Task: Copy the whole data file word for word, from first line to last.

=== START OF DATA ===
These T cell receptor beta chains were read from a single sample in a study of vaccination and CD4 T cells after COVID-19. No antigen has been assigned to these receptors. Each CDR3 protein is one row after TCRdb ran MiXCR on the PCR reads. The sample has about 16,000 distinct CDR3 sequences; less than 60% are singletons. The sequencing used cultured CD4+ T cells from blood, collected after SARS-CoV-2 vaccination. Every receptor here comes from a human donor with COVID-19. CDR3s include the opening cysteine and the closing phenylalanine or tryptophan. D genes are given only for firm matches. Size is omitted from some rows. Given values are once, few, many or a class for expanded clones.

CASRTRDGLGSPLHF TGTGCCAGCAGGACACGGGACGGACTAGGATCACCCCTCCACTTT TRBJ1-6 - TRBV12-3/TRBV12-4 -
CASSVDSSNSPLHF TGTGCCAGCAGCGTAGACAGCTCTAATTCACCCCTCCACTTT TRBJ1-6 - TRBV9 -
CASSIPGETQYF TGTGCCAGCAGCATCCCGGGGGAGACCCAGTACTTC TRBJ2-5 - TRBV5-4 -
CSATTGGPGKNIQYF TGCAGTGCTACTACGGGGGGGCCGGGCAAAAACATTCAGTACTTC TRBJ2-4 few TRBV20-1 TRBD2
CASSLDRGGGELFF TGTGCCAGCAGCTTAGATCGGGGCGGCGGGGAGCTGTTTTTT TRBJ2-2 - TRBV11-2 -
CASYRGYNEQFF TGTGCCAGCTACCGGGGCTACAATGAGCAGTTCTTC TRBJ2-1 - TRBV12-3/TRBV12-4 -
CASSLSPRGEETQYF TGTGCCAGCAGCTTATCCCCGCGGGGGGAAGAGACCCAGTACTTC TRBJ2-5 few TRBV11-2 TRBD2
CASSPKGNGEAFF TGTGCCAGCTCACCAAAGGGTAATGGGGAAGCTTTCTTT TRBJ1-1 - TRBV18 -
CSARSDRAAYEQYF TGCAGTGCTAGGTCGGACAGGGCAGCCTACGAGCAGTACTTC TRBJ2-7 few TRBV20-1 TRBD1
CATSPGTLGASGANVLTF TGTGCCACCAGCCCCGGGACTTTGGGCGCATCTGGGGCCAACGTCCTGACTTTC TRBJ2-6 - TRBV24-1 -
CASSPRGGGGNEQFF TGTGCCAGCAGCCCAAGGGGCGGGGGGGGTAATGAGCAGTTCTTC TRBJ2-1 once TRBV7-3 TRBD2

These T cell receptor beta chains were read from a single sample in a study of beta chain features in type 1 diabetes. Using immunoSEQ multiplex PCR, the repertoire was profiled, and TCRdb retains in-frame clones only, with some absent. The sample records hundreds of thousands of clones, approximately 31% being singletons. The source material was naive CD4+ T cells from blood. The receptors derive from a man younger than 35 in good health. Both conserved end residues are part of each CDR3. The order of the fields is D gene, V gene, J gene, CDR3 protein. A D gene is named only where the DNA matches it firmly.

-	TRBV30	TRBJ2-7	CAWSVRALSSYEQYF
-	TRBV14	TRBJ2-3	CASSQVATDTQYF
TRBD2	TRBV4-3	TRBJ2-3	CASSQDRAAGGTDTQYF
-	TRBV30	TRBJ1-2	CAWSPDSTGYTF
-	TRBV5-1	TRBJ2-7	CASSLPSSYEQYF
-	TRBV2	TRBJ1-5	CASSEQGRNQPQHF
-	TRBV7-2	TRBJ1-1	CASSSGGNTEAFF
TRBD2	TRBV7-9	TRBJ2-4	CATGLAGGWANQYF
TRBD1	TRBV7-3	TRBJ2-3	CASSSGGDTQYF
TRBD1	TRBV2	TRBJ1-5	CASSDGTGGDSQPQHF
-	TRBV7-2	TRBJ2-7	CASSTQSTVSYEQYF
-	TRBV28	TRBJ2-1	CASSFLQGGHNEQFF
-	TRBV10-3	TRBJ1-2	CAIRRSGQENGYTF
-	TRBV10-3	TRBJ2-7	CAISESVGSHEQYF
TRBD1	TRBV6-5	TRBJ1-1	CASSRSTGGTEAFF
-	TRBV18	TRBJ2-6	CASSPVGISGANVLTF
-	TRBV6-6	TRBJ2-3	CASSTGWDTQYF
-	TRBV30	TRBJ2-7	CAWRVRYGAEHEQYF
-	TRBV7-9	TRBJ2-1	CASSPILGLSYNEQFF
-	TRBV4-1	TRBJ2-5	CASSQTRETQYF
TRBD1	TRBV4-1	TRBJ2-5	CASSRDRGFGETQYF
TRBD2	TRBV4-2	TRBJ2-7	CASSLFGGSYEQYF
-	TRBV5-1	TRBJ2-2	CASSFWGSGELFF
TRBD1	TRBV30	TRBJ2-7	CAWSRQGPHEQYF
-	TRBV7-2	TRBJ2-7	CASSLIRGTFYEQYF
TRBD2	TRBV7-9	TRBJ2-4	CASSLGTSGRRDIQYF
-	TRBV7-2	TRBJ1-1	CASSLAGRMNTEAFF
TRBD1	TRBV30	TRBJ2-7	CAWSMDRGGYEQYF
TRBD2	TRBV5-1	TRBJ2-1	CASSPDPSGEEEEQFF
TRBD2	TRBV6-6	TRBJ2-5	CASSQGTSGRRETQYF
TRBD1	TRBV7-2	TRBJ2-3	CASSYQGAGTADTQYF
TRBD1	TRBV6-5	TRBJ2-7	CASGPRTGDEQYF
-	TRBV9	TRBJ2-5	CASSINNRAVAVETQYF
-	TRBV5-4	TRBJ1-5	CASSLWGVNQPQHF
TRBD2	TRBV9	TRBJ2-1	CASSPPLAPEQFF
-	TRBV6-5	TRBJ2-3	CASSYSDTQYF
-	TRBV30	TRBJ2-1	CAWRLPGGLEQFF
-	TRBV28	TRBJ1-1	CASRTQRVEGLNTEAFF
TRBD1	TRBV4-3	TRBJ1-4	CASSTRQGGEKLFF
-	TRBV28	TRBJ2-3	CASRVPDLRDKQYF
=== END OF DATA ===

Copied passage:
These T cell receptor beta chains were read from a single sample in a study of vaccination and CD4 T cells after COVID-19. No antigen has been assigned to these receptors. Each CDR3 protein is one row after TCRdb ran MiXCR on the PCR reads. The sample has about 16,000 distinct CDR3 sequences; less than 60% are singletons. The sequencing used cultured CD4+ T cells from blood, collected after SARS-CoV-2 vaccination. Every receptor here comes from a human donor with COVID-19. CDR3s include the opening cysteine and the closing phenylalanine or tryptophan. D genes are given only for firm matches. Size is omitted from some rows. Given values are once, few, many or a class for expanded clones.

CASRTRDGLGSPLHF TGTGCCAGCAGGACACGGGACGGACTAGGATCACCCCTCCACTTT TRBJ1-6 - TRBV12-3/TRBV12-4 -
CASSVDSSNSPLHF TGTGCCAGCAGCGTAGACAGCTCTAATTCACCCCTCCACTTT TRBJ1-6 - TRBV9 -
CASSIPGETQYF TGTGCCAGCAGCATCCCGGGGGAGACCCAGTACTTC TRBJ2-5 - TRBV5-4 -
CSATTGGPGKNIQYF TGCAGTGCTACTACGGGGGGGCCGGGCAAAAACATTCAGTACTTC TRBJ2-4 few TRBV20-1 TRBD2
CASSLDRGGGELFF TGTGCCAGCAGCTTAGATCGGGGCGGCGGGGAGCTGTTTTTT TRBJ2-2 - TRBV11-2 -
CASYRGYNEQFF TGTGCCAGCTACCGGGGCTACAATGAGCAGTTCTTC TRBJ2-1 - TRBV12-3/TRBV12-4 -
CASSLSPRGEETQYF TGTGCCAGCAGCTTATCCCCGCGGGGGGAAGAGACCCAGTACTTC TRBJ2-5 few TRBV11-2 TRBD2
CASSPKGNGEAFF TGTGCCAGCTCACCAAAGGGTAATGGGGAAGCTTTCTTT TRBJ1-1 - TRBV18 -
CSARSDRAAYEQYF TGCAGTGCTAGGTCGGACAGGGCAGCCTACGAGCAGTACTTC TRBJ2-7 few TRBV20-1 TRBD1
CATSPGTLGASGANVLTF TGTGCCACCAGCCCCGGGACTTTGGGCGCATCTGGGGCCAACGTCCTGACTTTC TRBJ2-6 - TRBV24-1 -
CASSPRGGGGNEQFF TGTGCCAGCAGCCCAAGGGGCGGGGGGGGTAATGAGCAGTTCTTC TRBJ2-1 once TRBV7-3 TRBD2

These T cell receptor beta chains were read from a single sample in a study of beta chain features in type 1 diabetes. Using immunoSEQ multiplex PCR, the repertoire was profiled, and TCRdb retains in-frame clones only, with some absent. The sample records hundreds of thousands of clones, approximately 31% being singletons. The source material was naive CD4+ T cells from blood. The receptors derive from a man younger than 35 in good health. Both conserved end residues are part of each CDR3. The order of the fields is D gene, V gene, J gene, CDR3 protein. A D gene is named only where the DNA matches it firmly.

-	TRBV30	TRBJ2-7	CAWSVRALSSYEQYF
-	TRBV14	TRBJ2-3	CASSQVATDTQYF
TRBD2	TRBV4-3	TRBJ2-3	CASSQDRAAGGTDTQYF
-	TRBV30	TRBJ1-2	CAWSPDSTGYTF
-	TRBV5-1	TRBJ2-7	CASSLPSSYEQYF
-	TRBV2	TRBJ1-5	CASSEQGRNQPQHF
-	TRBV7-2	TRBJ1-1	CASSSGGNTEAFF
TRBD2	TRBV7-9	TRBJ2-4	CATGLAGGWANQYF
TRBD1	TRBV7-3	TRBJ2-3	CASSSGGDTQYF
TRBD1	TRBV2	TRBJ1-5	CASSDGTGGDSQPQHF
-	TRBV7-2	TRBJ2-7	CASSTQSTVSYEQYF
-	TRBV28	TRBJ2-1	CASSFLQGGHNEQFF
-	TRBV10-3	TRBJ1-2	CAIRRSGQENGYTF
-	TRBV10-3	TRBJ2-7	CAISESVGSHEQYF
TRBD1	TRBV6-5	TRBJ1-1	CASSRSTGGTEAFF
-	TRBV18	TRBJ2-6	CASSPVGISGANVLTF
-	TRBV6-6	TRBJ2-3	CASSTGWDTQYF
-	TRBV30	TRBJ2-7	CAWRVRYGAEHEQYF
-	TRBV7-9	TRBJ2-1	CASSPILGLSYNEQFF
-	TRBV4-1	TRBJ2-5	CASSQTRETQYF
TRBD1	TRBV4-1	TRBJ2-5	CASSRDRGFGETQYF
TRBD2	TRBV4-2	TRBJ2-7	CASSLFGGSYEQYF
-	TRBV5-1	TRBJ2-2	CASSFWGSGELFF
TRBD1	TRBV30	TRBJ2-7	CAWSRQGPHEQYF
-	TRBV7-2	TRBJ2-7	CASSLIRGTFYEQYF
TRBD2	TRBV7-9	TRBJ2-4	CASSLGTSGRRDIQYF
-	TRBV7-2	TRBJ1-1	CASSLAGRMNTEAFF
TRBD1	TRBV30	TRBJ2-7	CAWSMDRGGYEQYF
TRBD2	TRBV5-1	TRBJ2-1	CASSPDPSGEEEEQFF
TRBD2	TRBV6-6	TRBJ2-5	CASSQGTSGRRETQYF
TRBD1	TRBV7-2	TRBJ2-3	CASSYQGAGTADTQYF
TRBD1	TRBV6-5	TRBJ2-7	CASGPRTGDEQYF
-	TRBV9	TRBJ2-5	CASSINNRAVAVETQYF
-	TRBV5-4	TRBJ1-5	CASSLWGVNQPQHF
TRBD2	TRBV9	TRBJ2-1	CASSPPLAPEQFF
-	TRBV6-5	TRBJ2-3	CASSYSDTQYF
-	TRBV30	TRBJ2-1	CAWRLPGGLEQFF
-	TRBV28	TRBJ1-1	CASRTQRVEGLNTEAFF
TRBD1	TRBV4-3	TRBJ1-4	CASSTRQGGEKLFF
-	TRBV28	TRBJ2-3	CASRVPDLRDKQYF